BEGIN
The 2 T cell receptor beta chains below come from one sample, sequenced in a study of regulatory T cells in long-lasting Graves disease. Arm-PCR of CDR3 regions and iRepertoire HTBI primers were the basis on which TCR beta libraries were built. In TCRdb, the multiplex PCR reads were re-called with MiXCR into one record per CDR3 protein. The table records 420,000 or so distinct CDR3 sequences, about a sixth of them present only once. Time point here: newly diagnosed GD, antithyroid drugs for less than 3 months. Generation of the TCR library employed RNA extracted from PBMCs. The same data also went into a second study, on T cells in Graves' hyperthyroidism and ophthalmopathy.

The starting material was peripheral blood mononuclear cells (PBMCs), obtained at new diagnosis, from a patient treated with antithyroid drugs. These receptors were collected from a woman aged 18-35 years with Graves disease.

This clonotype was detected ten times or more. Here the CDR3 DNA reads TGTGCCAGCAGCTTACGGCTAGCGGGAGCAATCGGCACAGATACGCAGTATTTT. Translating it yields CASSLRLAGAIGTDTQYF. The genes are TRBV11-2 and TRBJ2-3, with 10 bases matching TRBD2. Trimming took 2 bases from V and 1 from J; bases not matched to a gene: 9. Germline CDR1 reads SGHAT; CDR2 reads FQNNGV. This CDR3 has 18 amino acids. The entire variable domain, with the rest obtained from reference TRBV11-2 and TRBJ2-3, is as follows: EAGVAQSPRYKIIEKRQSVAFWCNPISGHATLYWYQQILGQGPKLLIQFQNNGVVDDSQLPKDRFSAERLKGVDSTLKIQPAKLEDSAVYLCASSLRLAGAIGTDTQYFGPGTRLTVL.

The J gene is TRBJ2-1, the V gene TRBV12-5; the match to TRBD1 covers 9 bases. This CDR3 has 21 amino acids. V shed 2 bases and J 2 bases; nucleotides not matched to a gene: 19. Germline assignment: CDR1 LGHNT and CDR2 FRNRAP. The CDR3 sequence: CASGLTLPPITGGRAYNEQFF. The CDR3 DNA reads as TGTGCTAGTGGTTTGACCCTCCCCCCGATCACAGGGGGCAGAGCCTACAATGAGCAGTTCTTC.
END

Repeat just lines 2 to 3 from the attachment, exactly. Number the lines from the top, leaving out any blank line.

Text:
The starting material was peripheral blood mononuclear cells (PBMCs), obtained at new diagnosis, from a patient treated with antithyroid drugs. These receptors were collected from a woman aged 18-35 years with Graves disease.

This clonotype was detected ten times or more. Here the CDR3 DNA reads TGTGCCAGCAGCTTACGGCTAGCGGGAGCAATCGGCACAGATACGCAGTATTTT. Translating it yields CASSLRLAGAIGTDTQYF. The genes are TRBV11-2 and TRBJ2-3, with 10 bases matching TRBD2. Trimming took 2 bases from V and 1 from J; bases not matched to a gene: 9. Germline CDR1 reads SGHAT; CDR2 reads FQNNGV. This CDR3 has 18 amino acids. The entire variable domain, with the rest obtained from reference TRBV11-2 and TRBJ2-3, is as follows: EAGVAQSPRYKIIEKRQSVAFWCNPISGHATLYWYQQILGQGPKLLIQFQNNGVVDDSQLPKDRFSAERLKGVDSTLKIQPAKLEDSAVYLCASSLRLAGAIGTDTQYFGPGTRLTVL.